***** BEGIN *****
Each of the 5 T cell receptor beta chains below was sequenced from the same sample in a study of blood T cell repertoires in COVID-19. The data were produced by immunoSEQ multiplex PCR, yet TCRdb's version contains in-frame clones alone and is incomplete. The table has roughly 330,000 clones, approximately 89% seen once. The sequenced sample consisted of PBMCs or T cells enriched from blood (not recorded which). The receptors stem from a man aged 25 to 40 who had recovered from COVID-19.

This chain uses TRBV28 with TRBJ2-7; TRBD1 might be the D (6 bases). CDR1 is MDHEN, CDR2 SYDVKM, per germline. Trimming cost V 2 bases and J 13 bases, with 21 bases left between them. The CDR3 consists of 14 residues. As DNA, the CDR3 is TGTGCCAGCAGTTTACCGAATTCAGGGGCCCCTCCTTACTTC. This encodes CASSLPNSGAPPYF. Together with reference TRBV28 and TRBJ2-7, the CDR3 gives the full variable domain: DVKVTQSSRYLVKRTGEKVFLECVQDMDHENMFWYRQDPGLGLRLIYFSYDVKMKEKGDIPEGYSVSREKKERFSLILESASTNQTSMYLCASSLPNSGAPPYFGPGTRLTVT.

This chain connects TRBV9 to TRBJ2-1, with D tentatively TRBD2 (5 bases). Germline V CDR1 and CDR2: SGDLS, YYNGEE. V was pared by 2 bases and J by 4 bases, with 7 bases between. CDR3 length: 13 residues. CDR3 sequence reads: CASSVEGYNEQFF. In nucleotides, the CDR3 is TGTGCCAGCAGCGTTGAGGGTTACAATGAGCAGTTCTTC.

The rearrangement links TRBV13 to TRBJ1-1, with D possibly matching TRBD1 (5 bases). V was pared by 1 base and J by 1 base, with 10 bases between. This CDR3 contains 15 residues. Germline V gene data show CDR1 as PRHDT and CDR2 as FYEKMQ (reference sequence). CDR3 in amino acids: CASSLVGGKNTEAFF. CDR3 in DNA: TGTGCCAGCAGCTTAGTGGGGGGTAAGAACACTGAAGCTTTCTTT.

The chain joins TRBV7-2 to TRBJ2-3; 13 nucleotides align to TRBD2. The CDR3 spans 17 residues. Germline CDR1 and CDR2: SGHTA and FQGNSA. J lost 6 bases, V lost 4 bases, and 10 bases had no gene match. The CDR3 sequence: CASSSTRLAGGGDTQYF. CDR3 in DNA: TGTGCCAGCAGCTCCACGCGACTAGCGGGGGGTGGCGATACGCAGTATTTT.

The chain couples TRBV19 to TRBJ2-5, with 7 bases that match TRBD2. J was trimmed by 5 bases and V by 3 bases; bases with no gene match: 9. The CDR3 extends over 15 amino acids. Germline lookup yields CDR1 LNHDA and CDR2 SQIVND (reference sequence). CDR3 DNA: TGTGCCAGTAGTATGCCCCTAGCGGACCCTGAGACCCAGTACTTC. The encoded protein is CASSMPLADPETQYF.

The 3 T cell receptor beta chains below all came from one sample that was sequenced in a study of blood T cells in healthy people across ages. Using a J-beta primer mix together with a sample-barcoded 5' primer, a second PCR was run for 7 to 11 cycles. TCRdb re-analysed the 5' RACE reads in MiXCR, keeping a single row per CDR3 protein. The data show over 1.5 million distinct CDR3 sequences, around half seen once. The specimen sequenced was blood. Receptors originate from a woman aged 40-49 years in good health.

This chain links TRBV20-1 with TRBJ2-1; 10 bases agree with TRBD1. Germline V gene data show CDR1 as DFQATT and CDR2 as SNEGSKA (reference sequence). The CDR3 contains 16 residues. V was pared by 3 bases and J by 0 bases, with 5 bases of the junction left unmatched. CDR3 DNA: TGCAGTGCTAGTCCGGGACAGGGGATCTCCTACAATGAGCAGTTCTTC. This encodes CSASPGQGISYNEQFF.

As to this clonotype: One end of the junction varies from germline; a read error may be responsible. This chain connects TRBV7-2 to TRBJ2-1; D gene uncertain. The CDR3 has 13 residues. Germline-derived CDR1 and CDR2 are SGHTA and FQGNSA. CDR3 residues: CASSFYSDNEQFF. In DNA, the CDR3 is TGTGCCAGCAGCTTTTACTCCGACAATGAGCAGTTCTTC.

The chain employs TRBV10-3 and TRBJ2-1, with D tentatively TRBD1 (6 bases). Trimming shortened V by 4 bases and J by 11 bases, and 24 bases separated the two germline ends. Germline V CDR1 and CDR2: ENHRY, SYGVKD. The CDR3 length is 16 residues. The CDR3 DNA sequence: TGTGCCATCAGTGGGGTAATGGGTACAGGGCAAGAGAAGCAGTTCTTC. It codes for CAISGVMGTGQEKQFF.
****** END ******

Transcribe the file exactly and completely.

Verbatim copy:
Each of the 5 T cell receptor beta chains below was sequenced from the same sample in a study of blood T cell repertoires in COVID-19. The data were produced by immunoSEQ multiplex PCR, yet TCRdb's version contains in-frame clones alone and is incomplete. The table has roughly 330,000 clones, approximately 89% seen once. The sequenced sample consisted of PBMCs or T cells enriched from blood (not recorded which). The receptors stem from a man aged 25 to 40 who had recovered from COVID-19.

This chain uses TRBV28 with TRBJ2-7; TRBD1 might be the D (6 bases). CDR1 is MDHEN, CDR2 SYDVKM, per germline. Trimming cost V 2 bases and J 13 bases, with 21 bases left between them. The CDR3 consists of 14 residues. As DNA, the CDR3 is TGTGCCAGCAGTTTACCGAATTCAGGGGCCCCTCCTTACTTC. This encodes CASSLPNSGAPPYF. Together with reference TRBV28 and TRBJ2-7, the CDR3 gives the full variable domain: DVKVTQSSRYLVKRTGEKVFLECVQDMDHENMFWYRQDPGLGLRLIYFSYDVKMKEKGDIPEGYSVSREKKERFSLILESASTNQTSMYLCASSLPNSGAPPYFGPGTRLTVT.

This chain connects TRBV9 to TRBJ2-1, with D tentatively TRBD2 (5 bases). Germline V CDR1 and CDR2: SGDLS, YYNGEE. V was pared by 2 bases and J by 4 bases, with 7 bases between. CDR3 length: 13 residues. CDR3 sequence reads: CASSVEGYNEQFF. In nucleotides, the CDR3 is TGTGCCAGCAGCGTTGAGGGTTACAATGAGCAGTTCTTC.

The rearrangement links TRBV13 to TRBJ1-1, with D possibly matching TRBD1 (5 bases). V was pared by 1 base and J by 1 base, with 10 bases between. This CDR3 contains 15 residues. Germline V gene data show CDR1 as PRHDT and CDR2 as FYEKMQ (reference sequence). CDR3 in amino acids: CASSLVGGKNTEAFF. CDR3 in DNA: TGTGCCAGCAGCTTAGTGGGGGGTAAGAACACTGAAGCTTTCTTT.

The chain joins TRBV7-2 to TRBJ2-3; 13 nucleotides align to TRBD2. The CDR3 spans 17 residues. Germline CDR1 and CDR2: SGHTA and FQGNSA. J lost 6 bases, V lost 4 bases, and 10 bases had no gene match. The CDR3 sequence: CASSSTRLAGGGDTQYF. CDR3 in DNA: TGTGCCAGCAGCTCCACGCGACTAGCGGGGGGTGGCGATACGCAGTATTTT.

The chain couples TRBV19 to TRBJ2-5, with 7 bases that match TRBD2. J was trimmed by 5 bases and V by 3 bases; bases with no gene match: 9. The CDR3 extends over 15 amino acids. Germline lookup yields CDR1 LNHDA and CDR2 SQIVND (reference sequence). CDR3 DNA: TGTGCCAGTAGTATGCCCCTAGCGGACCCTGAGACCCAGTACTTC. The encoded protein is CASSMPLADPETQYF.

The 3 T cell receptor beta chains below all came from one sample that was sequenced in a study of blood T cells in healthy people across ages. Using a J-beta primer mix together with a sample-barcoded 5' primer, a second PCR was run for 7 to 11 cycles. TCRdb re-analysed the 5' RACE reads in MiXCR, keeping a single row per CDR3 protein. The data show over 1.5 million distinct CDR3 sequences, around half seen once. The specimen sequenced was blood. Receptors originate from a woman aged 40-49 years in good health.

This chain links TRBV20-1 with TRBJ2-1; 10 bases agree with TRBD1. Germline V gene data show CDR1 as DFQATT and CDR2 as SNEGSKA (reference sequence). The CDR3 contains 16 residues. V was pared by 3 bases and J by 0 bases, with 5 bases of the junction left unmatched. CDR3 DNA: TGCAGTGCTAGTCCGGGACAGGGGATCTCCTACAATGAGCAGTTCTTC. This encodes CSASPGQGISYNEQFF.

As to this clonotype: One end of the junction varies from germline; a read error may be responsible. This chain connects TRBV7-2 to TRBJ2-1; D gene uncertain. The CDR3 has 13 residues. Germline-derived CDR1 and CDR2 are SGHTA and FQGNSA. CDR3 residues: CASSFYSDNEQFF. In DNA, the CDR3 is TGTGCCAGCAGCTTTTACTCCGACAATGAGCAGTTCTTC.

The chain employs TRBV10-3 and TRBJ2-1, with D tentatively TRBD1 (6 bases). Trimming shortened V by 4 bases and J by 11 bases, and 24 bases separated the two germline ends. Germline V CDR1 and CDR2: ENHRY, SYGVKD. The CDR3 length is 16 residues. The CDR3 DNA sequence: TGTGCCATCAGTGGGGTAATGGGTACAGGGCAAGAGAAGCAGTTCTTC. It codes for CAISGVMGTGQEKQFF.